2 men sentenced for pot house blast that killed FDNY battalion chief
Garivaldi Castillo, 33, and Julio Salcedo, 36, were charged in the death of 44-year-old Battalion Chief Michael Fahy, a 17-year FDNY veteran
NEW YORK — Two men who caused the death of a New York City fire chief in an explosion at an illegal indoor marijuana-growing operation two years ago were sentenced to prison on Friday for their guilty pleas to manslaughter and marijuana charges.
Garivaldi Castillo, 33, and Julio Salcedo, 36, were charged in the death of 44-year-old Battalion Chief Michael Fahy, a 17-year veteran of the fire department and father of three. Castillo was sentenced to six years in prison while Salcedo was sentenced to up to four years.
"The city lost a hero and in exchange we saved you. NYC was on the losing end of that deal." - FDNY Lt. speaking at sentencing of two defendants who pleaded guilty to manslaughter in death of #FDNY Bat. Chief Michael Fahy. One got up to 6 years in prison, the other got up to 4. pic.twitter.com/crD6w9zxHs— Andrea Grymes (@AndreaGrymesTV) August 17, 2018
Authorities said the men tampered with gas lines at a Bronx house where they were growing pot indoors, and leaking gas was unable to escape through foil-covered windows. When firefighters arrived in September 2016 to check out reports of a gas leak, Fahy ordered the occupants out of the two-story house.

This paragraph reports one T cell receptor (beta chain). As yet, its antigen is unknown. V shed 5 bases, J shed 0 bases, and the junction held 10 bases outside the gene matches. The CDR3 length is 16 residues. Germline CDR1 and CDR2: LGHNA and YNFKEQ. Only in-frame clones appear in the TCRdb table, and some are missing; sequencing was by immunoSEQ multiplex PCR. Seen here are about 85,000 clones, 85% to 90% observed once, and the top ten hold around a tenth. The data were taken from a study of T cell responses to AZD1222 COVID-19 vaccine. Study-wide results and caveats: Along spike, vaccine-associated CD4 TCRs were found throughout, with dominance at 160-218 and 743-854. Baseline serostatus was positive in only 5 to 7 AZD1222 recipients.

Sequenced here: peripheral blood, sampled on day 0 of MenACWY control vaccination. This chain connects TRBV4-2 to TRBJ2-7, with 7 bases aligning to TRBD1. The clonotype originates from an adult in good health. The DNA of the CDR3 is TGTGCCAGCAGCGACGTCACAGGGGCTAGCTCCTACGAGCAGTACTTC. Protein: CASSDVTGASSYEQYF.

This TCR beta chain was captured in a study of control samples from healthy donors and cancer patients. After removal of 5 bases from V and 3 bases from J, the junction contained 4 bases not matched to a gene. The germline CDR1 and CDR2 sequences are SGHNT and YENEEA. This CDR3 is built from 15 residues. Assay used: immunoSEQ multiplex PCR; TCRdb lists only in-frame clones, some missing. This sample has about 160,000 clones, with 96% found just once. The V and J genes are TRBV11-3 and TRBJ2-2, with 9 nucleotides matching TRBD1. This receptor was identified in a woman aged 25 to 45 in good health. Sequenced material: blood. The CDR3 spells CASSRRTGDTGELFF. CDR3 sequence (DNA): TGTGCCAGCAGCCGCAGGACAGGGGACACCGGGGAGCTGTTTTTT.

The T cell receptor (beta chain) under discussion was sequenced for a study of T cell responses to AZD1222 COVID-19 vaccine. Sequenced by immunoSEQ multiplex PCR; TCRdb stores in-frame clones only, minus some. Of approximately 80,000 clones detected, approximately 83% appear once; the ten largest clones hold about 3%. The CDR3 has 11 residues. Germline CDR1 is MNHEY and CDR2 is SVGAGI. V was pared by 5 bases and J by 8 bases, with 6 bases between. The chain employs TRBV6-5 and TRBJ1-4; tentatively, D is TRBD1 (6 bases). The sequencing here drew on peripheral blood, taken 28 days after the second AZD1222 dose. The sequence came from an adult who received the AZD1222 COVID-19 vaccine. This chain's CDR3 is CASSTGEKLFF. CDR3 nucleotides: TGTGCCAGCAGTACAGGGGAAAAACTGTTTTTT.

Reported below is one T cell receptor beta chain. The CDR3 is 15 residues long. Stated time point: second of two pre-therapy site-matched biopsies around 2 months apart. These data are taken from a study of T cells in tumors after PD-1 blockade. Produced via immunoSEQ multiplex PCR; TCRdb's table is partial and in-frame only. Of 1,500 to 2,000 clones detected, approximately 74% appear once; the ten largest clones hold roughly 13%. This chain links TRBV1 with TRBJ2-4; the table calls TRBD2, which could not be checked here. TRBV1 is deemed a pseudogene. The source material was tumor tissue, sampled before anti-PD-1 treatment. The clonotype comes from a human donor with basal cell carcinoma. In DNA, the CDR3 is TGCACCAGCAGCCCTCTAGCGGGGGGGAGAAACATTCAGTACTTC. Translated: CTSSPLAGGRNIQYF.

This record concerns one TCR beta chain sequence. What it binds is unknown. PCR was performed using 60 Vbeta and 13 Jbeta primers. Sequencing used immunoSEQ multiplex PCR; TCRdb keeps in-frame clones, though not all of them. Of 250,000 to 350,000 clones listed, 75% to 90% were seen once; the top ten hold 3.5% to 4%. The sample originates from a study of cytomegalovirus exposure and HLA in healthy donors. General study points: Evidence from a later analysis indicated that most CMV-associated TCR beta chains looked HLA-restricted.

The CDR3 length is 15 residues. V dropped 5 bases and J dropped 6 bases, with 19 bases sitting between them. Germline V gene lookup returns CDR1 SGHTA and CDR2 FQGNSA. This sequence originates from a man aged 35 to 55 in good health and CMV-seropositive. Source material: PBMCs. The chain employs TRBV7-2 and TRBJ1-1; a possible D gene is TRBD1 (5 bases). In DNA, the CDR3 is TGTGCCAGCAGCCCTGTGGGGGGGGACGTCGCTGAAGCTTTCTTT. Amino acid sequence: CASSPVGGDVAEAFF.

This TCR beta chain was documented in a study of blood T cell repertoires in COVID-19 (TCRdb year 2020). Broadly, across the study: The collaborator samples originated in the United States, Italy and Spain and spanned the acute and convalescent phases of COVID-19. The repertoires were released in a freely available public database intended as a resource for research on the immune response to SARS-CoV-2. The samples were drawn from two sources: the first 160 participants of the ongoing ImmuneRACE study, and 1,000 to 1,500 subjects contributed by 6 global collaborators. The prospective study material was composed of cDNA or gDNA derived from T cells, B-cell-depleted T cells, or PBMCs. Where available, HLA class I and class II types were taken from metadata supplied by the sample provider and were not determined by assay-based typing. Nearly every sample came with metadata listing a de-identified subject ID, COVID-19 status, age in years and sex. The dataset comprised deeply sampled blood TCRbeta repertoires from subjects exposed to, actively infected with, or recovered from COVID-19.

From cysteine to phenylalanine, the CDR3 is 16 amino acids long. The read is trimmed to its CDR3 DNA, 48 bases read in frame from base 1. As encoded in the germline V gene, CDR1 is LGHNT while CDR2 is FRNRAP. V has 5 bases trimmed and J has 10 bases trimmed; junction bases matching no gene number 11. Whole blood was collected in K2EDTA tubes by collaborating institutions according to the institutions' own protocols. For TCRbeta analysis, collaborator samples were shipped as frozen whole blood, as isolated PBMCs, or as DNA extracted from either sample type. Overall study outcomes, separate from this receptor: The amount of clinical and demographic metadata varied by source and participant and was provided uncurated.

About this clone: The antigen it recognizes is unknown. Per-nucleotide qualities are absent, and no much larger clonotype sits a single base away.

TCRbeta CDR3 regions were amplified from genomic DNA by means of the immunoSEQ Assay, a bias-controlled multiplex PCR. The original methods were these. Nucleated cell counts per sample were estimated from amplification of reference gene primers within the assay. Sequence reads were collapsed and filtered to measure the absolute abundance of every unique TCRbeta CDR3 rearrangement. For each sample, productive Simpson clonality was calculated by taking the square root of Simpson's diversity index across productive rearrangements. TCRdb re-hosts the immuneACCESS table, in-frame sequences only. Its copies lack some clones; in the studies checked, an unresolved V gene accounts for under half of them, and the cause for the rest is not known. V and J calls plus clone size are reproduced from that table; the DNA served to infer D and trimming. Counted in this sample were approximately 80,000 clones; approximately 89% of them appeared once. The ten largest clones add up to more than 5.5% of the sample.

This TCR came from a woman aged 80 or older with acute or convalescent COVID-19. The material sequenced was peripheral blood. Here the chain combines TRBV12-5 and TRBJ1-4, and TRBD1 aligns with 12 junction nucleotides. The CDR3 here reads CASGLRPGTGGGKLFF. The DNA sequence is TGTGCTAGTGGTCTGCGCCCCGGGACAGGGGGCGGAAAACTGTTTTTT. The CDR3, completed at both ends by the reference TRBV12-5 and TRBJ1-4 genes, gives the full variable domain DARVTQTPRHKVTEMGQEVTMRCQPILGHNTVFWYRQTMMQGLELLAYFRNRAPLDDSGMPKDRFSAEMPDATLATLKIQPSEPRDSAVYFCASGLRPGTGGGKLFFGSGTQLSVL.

Shortly afterward it exploded, killing Fahy when he was struck by a section of slate roof.
Before the sentencing, defense attorney Dawn Florio read a letter from Salcedo, saying he was too "overcome with emotion" to speak for himself.
"Chief Fahy is my hero," Salcedo wrote. "He saved my life. I promise the court, I promise the firefighters, I promise Chief Fahy's family, I will be productive as soon as I get out."
Castillo, speaking through an interpreter, offered an apology. "From the bottom of my heart, I didn't want any of this to happen," he said.
The courtroom was filled with Fahy's colleagues and family members.
Bronx District Attorney Darcel Clark said it was a rare instance of someone being held criminally responsible for conditions that caused the death of a firefighter in the line of duty in New York City.